Orientation to Organizational Learning and Its Effects on Innovation and Performance: The Colombian MSMEs Case

Orientation to Organizational Learning and Its Effects on Innovation and Performance: The Colombian MSMEs Case

Fred Davinson Contreras Palacios, Rafael Ignacio Perez-Uribe, Iván Rodrigo Vargas Ramírez, Carlos Salcedo-Perez
DOI: 10.4018/978-1-7998-3648-3.ch010
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This research demonstrates how the orientation to organizational learning affects the innovation and performance of the Colombian micro, small, and medium (MSMEs) enterprises, based on a study with 403 Colombian MSMEs, pretending that the results allow the government sector and the academy to design strategies maintain or improve, as appropriate, innovative and learning practices within these organizations. Two hypotheses were raised: 1) learning orientation positively influences business performance and 2) learning orientation positively influences business innovation. The two hypotheses are demonstrated after performing a multiple regression analysis and a broadly significant relationship was evidenced both between the orientation to learning and innovation and in each of the dimensions that make it up: innovation in products/services, processes, and management.
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Worldwide, Micro, Small, and Medium Enterprises - MSMEs generate a high percentage of the jobs created, contribute considerably to production and trade, and they play a key role to achieve competitiveness; this is why their importance is recognized in most countries, and public and private sectors work together to strengthen them (Varela, 2011). In Colombia, data shows that they comprise 99,9% of all enterprises (96,4% micro and 3,5% small and medium), generating 63% of employment and contributing with 37,5% of the GDP (Confecamaras, 2016).

Makarona & Kavoura (2019) carry out studies in this regard, indicating the need to link the generation of wealth of this type of companies with innovation and academic activities that really strengthen the relationship between industry and academia.

In Latin America and Colombia, previous conditions that boosted interest to research MSMEs have not changed but increased, due to issues such as the development of new technologies, internationalization, business environment dynamics and complexity, and the economic crisis (Dini and Stumpo, 2019). The last one especially has affected their performance, as result of the conditions of the environment, and their endogenous competencies such as technology undertaking, workers’ and entrepreneurs’ qualification, people’s knowledge, skills learning, management and productivity (Busłowska & Wiśniewska, 2017; CONPES, 2007).

Thoeni, Marshall & Campbell (2016) state that enterprises need to find management processes and techniques that allow them to achieve success, and different authors recognize that it is necessary to take adequate advantage of resources and capabilities available. How to get it and what to do to keep or increase a competitive position becomes a key topic for business management.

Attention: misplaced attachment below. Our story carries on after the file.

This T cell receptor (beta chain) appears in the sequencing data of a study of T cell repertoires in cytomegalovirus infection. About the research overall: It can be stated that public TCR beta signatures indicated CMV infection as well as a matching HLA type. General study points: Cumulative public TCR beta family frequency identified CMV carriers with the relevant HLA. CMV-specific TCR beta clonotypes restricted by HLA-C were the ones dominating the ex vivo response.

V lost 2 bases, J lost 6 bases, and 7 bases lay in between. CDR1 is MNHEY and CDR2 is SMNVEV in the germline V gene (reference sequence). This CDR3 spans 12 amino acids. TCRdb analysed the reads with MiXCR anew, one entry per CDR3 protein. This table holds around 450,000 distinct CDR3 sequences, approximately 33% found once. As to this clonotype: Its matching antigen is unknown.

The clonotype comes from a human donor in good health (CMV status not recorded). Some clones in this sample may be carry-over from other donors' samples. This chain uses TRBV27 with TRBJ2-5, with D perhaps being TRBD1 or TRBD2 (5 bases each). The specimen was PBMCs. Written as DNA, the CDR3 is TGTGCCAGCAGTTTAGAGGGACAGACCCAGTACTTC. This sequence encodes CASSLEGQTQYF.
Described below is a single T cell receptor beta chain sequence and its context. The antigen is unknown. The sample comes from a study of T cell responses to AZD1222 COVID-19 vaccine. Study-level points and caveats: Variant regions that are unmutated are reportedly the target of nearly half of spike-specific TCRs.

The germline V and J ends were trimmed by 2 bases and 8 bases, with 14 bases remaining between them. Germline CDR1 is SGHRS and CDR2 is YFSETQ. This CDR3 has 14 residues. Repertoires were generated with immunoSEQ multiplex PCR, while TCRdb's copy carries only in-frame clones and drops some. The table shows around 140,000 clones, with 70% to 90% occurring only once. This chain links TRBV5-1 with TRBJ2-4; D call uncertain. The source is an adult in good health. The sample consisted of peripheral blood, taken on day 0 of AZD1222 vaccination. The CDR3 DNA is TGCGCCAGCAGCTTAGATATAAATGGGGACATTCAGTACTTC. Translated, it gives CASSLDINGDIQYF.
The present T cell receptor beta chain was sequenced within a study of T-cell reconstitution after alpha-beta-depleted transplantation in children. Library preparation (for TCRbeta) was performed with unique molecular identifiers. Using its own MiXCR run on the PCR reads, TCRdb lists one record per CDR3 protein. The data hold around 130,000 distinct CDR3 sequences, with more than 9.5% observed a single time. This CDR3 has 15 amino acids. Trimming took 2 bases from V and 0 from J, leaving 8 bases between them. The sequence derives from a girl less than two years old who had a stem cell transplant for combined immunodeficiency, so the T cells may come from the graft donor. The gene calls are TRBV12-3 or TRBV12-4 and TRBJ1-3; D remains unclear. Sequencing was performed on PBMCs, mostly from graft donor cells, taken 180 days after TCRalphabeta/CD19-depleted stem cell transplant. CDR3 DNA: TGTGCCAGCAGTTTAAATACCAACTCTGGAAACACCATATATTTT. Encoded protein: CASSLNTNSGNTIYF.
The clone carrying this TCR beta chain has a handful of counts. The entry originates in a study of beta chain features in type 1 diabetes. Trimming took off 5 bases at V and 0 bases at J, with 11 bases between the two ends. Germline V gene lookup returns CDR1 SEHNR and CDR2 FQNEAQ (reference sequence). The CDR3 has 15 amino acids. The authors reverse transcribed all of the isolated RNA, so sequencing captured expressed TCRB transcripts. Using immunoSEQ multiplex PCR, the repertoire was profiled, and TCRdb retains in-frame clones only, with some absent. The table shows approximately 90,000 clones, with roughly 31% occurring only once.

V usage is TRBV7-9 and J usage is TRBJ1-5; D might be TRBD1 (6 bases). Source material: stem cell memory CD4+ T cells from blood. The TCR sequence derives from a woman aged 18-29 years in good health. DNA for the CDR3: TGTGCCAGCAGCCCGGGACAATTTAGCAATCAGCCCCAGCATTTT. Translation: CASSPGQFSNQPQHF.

According to Vargo & Lusch (2014) and Sirvastava, Fahey & Christensen (2001), inimitability is higher in intangible than in tangible capabilities. In this sense, Slater & Narver (1995) consider innovation and organizational learning as capabilities that are difficult to imitate, besides, they are highlighted for their potential to generate other capabilities (Munuera et al., 2007).

Innovation is considered a critical factor for enterprises’ survival and success (Ramírez-Garzón and Pérez-Uribe, 2019; Formichella, 2005; Damanpour & Gopalakrishnan, 2001; Camelo, Romero and Valle, 2000; Rogers, 1983; Schumpeter, 1942), since innovative enterprises are more flexible, which allows them to learn and get better adapted to changes in the environment, to answer faster and better to changing needs of the society and therefore to get better results compared to those that are not (Miles & Snow, 1978; Drucker, 1985).

Key Terms in this Chapter

ROA: Return on assets.

D.Mediana: Enterprise’s size. Medium dimension

Durwin-Watson: In statistics, the Durbin-Watson statistic is a test statistic used to detect the presence of autocorrelation at lag 1 in the residuals (prediction errors) from a regression analysis. It is named after James Durbin and Geoffrey Watson.

OAGLOBAL: Relations between the orientation to global learning.

D.Madura: Enterprise’s age. Maturity dimension

INNOVAMAN: Degree of management innovation.

ROI: Return on investment.

D.Pequeña: Enterprise’s size. Small dimension.

INNOVAPC: Degree of process innovation.

INNOVAPS: Degree of product innovation.

Adjusted R2: It is a measure of corrected goodness of fit (precision of the model) used for linear models. It identifies the percentage of variance in the objective filed that is explained by the entry or entries. It tends to estimate optimistically the adjustment of the linear regression.

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